Cheng et al conduct a meta-analysis to separately evaluate the effects of angiotensin-converting enzyme inhibitors and angiotensin II receptor blockers on all-cause mortality, cardiovascular deaths, and major cardiovascular events in patients with diabetes mellitus.
It is still debated whether there are differences among the various antihypertensive strategies in heart failure prevention. We performed a network meta-analysis of recent trials in hypertension aimed at investigating this issue.
Randomized, controlled trials published from 1997 through 2009 in peer-reviewed journals indexed in the PubMed and EMBASE databases were selected. Selected trials included patients with hypertension or a high-risk population with a predominance of patients with hypertension.
A total of 223 313 patients were enrolled in the selected studies. Network meta-analysis showed that diuretics (odds ratio [OR], 0.59; 95% credibility interval [CrI], 0.47-0.73), angiotensin-converting enzyme (ACE) inhibitors (OR, 0.71; 95% CrI, 0.59-0.85) and angiotensin II receptor blockers (ARBs) (OR, 0.76; 95% CrI, 0.62-0.90) represented the most efficient classes of drugs to reduce the heart failure onset compared with placebo. On the one hand, a diuretic-based therapy represented the best treatment because it was significantly more efficient than that based on ACE inhibitors (OR, 0.83; 95% CrI, 0.69-0.99) and ARBs (OR, 0.78; 95% CrI, 0.63-0.97). On the other hand, diuretics (OR, 0.71; 95% CrI, 0.60-0.86), ARBs (OR, 0.91; 95% CrI, 0.78-1.07), and ACE inhibitors (OR, 0.86; 95% CrI, 0.75-1.00) were superior to calcium channel blockers, which were among the least effective first-line agents in heart failure prevention, together with β-blockers and α-blockers.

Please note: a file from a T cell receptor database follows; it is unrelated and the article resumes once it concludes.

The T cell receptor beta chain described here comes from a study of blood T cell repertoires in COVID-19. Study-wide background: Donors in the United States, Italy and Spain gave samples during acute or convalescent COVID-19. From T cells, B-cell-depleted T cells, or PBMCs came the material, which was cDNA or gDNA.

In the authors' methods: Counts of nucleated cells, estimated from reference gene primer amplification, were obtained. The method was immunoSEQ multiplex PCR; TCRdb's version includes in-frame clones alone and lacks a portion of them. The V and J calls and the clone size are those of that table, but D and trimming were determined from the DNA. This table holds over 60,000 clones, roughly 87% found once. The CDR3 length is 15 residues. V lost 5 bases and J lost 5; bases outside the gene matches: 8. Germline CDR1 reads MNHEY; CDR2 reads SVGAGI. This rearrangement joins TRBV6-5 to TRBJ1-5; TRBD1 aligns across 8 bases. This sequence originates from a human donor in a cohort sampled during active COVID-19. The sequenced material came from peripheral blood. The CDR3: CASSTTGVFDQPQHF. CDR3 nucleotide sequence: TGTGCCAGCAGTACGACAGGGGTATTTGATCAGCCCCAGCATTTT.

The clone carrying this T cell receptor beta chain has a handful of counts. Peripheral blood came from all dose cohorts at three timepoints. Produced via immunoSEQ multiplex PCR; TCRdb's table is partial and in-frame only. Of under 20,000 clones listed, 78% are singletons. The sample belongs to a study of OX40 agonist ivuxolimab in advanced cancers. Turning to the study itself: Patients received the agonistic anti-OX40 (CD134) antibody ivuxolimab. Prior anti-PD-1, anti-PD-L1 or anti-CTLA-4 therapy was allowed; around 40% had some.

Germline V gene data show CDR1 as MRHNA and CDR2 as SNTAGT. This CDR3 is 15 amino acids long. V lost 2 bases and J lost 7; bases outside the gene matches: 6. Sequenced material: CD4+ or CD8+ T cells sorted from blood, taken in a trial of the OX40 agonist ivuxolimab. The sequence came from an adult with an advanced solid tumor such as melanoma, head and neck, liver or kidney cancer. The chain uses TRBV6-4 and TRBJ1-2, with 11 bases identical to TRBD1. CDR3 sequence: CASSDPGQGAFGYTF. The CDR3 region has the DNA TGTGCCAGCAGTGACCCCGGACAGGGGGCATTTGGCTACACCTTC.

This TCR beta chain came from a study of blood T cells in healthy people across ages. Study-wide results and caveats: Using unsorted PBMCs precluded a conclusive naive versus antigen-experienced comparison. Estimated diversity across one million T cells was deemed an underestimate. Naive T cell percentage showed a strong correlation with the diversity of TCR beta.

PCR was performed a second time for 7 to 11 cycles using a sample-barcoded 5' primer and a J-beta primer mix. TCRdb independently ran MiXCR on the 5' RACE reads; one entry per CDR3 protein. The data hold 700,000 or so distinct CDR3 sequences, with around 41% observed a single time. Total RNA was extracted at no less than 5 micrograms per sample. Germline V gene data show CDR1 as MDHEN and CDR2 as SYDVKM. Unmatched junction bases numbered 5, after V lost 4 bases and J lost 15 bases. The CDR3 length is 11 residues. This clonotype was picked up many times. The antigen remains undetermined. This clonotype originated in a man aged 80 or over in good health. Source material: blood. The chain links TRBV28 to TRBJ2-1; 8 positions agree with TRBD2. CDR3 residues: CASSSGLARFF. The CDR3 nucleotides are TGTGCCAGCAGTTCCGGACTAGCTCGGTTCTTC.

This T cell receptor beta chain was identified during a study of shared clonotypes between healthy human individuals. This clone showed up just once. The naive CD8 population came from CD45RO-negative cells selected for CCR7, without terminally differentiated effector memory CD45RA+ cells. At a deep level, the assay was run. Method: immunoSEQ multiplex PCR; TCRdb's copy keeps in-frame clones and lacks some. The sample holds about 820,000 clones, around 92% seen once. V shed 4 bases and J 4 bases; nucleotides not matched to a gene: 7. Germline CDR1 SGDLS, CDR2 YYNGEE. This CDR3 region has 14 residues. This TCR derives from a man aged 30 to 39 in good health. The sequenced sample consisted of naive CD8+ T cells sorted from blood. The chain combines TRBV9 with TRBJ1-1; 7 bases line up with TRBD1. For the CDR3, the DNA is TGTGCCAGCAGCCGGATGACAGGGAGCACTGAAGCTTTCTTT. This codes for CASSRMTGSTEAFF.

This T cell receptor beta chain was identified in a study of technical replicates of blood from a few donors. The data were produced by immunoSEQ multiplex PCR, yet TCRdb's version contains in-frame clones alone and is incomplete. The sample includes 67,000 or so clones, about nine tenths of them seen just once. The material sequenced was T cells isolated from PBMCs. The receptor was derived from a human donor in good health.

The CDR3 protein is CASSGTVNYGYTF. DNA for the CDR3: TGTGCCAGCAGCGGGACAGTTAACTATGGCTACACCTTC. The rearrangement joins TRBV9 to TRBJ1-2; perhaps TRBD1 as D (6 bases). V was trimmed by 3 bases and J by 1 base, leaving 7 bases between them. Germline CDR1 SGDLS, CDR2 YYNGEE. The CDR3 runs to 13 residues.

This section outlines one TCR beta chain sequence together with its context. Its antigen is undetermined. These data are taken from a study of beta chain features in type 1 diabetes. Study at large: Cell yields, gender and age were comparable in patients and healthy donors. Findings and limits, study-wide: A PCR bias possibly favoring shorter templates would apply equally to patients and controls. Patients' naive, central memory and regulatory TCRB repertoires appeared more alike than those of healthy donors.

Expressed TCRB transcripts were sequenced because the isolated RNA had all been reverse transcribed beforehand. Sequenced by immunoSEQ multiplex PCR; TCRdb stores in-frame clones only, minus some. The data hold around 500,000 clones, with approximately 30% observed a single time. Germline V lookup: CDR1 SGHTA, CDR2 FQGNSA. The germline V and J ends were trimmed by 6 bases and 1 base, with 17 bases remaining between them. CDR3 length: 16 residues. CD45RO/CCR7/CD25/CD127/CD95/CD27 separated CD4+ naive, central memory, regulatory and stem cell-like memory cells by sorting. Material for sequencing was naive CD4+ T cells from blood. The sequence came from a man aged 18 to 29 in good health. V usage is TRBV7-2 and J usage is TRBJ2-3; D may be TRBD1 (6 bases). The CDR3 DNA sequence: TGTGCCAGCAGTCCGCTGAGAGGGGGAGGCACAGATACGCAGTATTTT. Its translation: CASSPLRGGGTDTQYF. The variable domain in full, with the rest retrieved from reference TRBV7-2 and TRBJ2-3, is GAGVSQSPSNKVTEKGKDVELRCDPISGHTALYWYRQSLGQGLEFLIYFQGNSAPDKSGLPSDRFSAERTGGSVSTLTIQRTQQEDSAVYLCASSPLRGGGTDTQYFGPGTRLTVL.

Diuretics represented the most effective class of drugs in preventing heart failure, followed by renin-angiotensin system inhibitors. Thus, our findings support the use of these agents as first-line antihypertensive strategy to prevent heart failure in patients with hypertension at risk to develop heart failure. Calcium channel blockers and β-blockers were found to be less effective in heart failure prevention.